Scan 1.jpeg

It’s hard to grasp that one event, a Bowling for Soup show nonetheless, really did change my life in such a big way. It was such a fun time to be a teenager going to shows. Pop-punk and emo were on the rise with bands like Fall Out Boy and My Chemical Romance just gaining buzz. I feel lucky that I got to be a part of that era. I felt a connection to the music scene and I went on to do concert photography and start a local promotions business called Musicbox with my mom… but more on that later.

Patriciana Tenicela
My Favorite Shows of 2018

*Tap the photo to view more


GHOST @ Capitol Theatre

Ghost was my first show at the Port Chester venue Capitol Theatre. I took the Metro North from 125th street, a quick 40 minute train ride. There were delays in the trains that night and I was worried I wouldn’t make it in time for the show. Once I arrived, I was immediately impressed by the venue which offers snacks, food and even free water, something you don’t often find in NYC. It is a beautiful historic theatre and Ghost’s images of stained glass windows fit right in. The floor of the venue was on a slant, meaning even if you are further back in the crowd you still got a good view.

Ghost was on tour with no openers, instead they played two sets with an intermission. I had a photo pass which was good for the first 3 songs of the second set, so even if I had arrived late I would have had plenty of time. Ghost is a band I highly recommend seeing live. Their show is a spectacle like nothing I have ever seen. The members of the band are “nameless ghouls” dressed in masks and costumes. The singer, who’s persona changes each album, is a character known as Cardinal Copia. He changes outfits several times in the evening, which is one thing that I was worried about having photo for the second set. What if his outfit during the first set was more interesting and photogenic? Turned out I had nothing to worry about, as he came out in a unique red ensemble that made for dynamic photos. I was really happy with what I got and stuck around to enjoy the rest of the show.

As I was leaving, the pleasant and friendly staff told everyone to have a good night and get home safe. I have never experienced hospitality like that of the Capitol Theatre and I very much look forward to shooting more shows there in the future. A few days later, I received an email from Revolver magazine. They wanted to feature one of my photos from the show in their upcoming issue which included Ghost as their cover story. I was ecstatic as this would be my first photo published in print in almost 10 years. Now several months later, Ghost is nominated for two Grammy awards.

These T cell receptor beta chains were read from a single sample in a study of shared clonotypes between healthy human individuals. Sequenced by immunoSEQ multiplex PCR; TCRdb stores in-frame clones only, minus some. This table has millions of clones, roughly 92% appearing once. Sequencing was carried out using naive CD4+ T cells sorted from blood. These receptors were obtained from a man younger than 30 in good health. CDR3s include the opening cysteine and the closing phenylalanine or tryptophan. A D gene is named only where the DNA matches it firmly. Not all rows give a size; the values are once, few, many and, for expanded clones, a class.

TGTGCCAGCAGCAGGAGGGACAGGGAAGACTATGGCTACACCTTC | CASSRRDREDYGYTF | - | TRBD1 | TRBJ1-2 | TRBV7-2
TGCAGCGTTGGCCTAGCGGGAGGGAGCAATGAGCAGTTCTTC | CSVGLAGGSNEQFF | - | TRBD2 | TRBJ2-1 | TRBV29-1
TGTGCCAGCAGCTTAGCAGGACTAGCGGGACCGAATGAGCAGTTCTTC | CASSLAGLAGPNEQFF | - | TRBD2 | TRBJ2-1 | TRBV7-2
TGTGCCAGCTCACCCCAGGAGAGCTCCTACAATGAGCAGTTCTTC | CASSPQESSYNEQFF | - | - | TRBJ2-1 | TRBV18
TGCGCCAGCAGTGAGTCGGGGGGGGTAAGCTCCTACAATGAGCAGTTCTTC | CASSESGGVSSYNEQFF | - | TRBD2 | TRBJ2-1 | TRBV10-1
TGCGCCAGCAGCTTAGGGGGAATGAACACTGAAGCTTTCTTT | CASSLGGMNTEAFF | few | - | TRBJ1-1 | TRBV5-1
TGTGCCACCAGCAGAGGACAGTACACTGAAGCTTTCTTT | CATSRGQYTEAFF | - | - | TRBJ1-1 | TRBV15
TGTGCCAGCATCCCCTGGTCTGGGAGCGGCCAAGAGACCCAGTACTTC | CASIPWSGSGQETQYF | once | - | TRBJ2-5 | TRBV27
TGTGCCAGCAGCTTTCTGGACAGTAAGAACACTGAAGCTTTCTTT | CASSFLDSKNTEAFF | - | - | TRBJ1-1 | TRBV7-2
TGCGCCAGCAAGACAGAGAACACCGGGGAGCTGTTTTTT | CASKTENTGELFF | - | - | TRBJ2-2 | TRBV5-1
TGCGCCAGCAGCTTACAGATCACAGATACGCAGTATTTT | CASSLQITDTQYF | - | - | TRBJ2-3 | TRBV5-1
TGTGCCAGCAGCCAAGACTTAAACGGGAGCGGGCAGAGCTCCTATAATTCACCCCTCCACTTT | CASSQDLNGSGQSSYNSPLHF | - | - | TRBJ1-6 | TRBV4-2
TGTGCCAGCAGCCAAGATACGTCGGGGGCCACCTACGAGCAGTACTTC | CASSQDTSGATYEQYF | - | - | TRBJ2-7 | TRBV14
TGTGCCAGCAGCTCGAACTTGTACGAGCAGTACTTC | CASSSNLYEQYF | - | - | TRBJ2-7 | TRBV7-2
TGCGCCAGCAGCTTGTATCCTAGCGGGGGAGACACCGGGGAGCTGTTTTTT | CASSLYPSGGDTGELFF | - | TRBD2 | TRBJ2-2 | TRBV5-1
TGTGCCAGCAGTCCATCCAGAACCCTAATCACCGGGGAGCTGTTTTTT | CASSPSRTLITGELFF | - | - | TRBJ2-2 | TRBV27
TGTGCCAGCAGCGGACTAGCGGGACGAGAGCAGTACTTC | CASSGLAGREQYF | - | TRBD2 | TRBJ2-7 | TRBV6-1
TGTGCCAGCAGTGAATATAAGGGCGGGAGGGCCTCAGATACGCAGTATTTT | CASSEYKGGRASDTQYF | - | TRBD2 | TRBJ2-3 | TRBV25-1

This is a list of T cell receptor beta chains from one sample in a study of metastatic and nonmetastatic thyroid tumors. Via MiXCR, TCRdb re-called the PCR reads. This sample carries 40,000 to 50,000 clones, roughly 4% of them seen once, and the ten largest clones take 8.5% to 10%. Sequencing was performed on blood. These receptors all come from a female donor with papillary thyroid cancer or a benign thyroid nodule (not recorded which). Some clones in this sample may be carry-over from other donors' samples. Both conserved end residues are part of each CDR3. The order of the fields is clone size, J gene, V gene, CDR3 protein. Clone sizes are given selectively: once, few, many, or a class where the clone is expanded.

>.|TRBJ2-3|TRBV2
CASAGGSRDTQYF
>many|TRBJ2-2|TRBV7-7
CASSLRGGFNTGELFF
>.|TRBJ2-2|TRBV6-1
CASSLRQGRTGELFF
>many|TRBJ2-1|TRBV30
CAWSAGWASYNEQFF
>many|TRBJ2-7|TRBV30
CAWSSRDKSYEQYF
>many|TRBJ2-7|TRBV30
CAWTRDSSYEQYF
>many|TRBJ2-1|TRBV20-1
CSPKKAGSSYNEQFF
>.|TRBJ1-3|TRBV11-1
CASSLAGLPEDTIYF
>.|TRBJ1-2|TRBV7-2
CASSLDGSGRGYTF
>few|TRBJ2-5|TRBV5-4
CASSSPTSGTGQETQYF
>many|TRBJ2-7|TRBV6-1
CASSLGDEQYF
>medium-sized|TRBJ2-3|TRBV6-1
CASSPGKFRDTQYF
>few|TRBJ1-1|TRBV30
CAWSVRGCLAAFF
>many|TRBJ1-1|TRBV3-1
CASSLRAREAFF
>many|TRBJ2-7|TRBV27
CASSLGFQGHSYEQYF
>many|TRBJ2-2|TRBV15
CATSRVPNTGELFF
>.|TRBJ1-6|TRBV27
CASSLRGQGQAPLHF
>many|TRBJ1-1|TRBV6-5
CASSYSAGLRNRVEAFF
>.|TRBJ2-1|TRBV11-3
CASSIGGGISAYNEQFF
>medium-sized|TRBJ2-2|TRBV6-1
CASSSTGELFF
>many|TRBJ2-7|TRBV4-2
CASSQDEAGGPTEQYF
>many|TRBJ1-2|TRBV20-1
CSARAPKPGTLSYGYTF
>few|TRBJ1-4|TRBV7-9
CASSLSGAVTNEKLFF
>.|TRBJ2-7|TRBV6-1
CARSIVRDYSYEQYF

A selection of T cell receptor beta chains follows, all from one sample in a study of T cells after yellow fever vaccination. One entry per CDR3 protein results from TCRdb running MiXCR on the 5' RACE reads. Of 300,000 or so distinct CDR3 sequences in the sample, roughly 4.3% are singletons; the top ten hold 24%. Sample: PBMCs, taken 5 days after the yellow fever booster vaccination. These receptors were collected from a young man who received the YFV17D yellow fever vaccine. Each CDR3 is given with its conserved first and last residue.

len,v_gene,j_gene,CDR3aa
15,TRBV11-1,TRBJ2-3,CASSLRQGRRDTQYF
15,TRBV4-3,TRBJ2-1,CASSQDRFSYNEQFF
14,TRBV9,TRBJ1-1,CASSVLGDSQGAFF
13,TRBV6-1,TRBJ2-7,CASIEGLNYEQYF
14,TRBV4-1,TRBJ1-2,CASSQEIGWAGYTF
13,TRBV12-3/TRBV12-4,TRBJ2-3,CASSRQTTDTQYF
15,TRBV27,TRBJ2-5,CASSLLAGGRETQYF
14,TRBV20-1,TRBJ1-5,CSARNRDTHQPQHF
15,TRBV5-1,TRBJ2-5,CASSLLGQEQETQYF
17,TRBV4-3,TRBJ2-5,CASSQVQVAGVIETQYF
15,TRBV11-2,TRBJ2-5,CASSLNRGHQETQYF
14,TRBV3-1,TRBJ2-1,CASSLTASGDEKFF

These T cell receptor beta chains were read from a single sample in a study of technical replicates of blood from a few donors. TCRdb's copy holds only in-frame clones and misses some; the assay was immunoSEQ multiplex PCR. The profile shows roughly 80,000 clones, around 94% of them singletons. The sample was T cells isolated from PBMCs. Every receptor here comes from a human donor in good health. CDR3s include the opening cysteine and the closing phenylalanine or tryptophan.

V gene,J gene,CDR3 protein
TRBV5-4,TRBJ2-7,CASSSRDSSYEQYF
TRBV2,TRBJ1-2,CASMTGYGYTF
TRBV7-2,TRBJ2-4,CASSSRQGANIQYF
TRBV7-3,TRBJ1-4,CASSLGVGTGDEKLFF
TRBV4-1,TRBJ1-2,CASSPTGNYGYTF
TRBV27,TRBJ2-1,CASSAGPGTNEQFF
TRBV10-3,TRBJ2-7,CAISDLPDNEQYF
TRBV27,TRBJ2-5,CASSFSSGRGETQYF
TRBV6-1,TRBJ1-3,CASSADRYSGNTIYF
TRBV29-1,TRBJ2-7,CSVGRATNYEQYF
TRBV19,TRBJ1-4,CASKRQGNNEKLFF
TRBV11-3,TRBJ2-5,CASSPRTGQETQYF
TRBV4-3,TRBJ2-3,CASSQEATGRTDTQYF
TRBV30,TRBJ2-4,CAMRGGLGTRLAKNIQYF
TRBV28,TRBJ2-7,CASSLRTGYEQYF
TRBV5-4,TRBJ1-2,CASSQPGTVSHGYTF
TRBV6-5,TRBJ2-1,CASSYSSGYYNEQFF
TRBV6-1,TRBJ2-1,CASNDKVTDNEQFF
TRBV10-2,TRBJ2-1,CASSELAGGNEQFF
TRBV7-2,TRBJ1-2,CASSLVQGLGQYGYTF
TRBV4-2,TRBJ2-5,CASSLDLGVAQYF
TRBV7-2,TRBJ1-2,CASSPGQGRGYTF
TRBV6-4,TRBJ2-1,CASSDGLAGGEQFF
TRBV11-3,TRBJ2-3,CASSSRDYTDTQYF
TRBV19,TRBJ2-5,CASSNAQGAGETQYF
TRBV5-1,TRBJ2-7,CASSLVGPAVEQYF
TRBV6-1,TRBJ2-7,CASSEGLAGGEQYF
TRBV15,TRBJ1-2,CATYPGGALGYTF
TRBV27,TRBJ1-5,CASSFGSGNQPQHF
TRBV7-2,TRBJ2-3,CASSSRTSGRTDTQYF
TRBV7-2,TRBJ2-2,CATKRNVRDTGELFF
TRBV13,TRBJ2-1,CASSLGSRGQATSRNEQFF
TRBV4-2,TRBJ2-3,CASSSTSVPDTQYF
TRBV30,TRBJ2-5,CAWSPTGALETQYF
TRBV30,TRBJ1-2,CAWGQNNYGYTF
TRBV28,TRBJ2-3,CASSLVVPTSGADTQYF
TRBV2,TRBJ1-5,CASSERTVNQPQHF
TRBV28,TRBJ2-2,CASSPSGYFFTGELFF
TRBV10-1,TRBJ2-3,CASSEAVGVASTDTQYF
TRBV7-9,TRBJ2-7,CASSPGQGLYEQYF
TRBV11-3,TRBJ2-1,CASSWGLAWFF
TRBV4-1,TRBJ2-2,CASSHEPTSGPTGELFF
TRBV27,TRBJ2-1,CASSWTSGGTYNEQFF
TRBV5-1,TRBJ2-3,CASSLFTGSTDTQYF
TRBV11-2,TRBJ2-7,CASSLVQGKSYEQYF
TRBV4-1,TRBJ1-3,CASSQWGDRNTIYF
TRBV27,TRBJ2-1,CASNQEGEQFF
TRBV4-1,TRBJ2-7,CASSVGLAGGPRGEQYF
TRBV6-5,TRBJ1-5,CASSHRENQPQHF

I just caught their last show on the A Pale Tour Named Death run at Barclays Center, which was my last show of the year. It was a huge production, featuring confetti and pyrotechnics. Only two shows on the entire tour, NY and LA, got to see pyro so it felt very special. They once again played two sets with an intermission and no opening acts. I look forward to seeing what is next for the band in 2019, especially now that singer Tobias Forge is doing interviews and making appearances sans costume.

My photos of the Capitol Theatre show can be seen on Stars and Scars:


*Tap the photo to view more

PARAMORE @ Barclays Center

I was super excited to see Paramore at Barclays Center and even more excited that I was able to photograph them. I have been a fan of the band since seeing them on their very first Warped Tour back in 2005 and the last time I had the opportunity to photograph them was at the tours 2007 date in Maryland. Since then, they have released four albums - my favorite of which is their most recent release, After Laughter.

I arrived at the show nervous, having never shot at this venue before. I wasn’t sure if the lighting would be good or how big the photo pit was. Before any show, I take a look at what other photographers have been able to capture on the same tour. Not because I want to emulate or copy their work, but because I can tell what kind of lighting there is, what the stage design is like and if there are any specific moments to be ready for (such as Hayleys high kicks). It can be a bit intimidating seeing the amazing photos that have already been captured and know what I have to live up to. It was also my first show shooting with a new lens, the Sigma 17-50mm f/2.8. It was risky trying out a new lens at such a big show but I really wanted the ability to utilize the wide aperture that it would allow.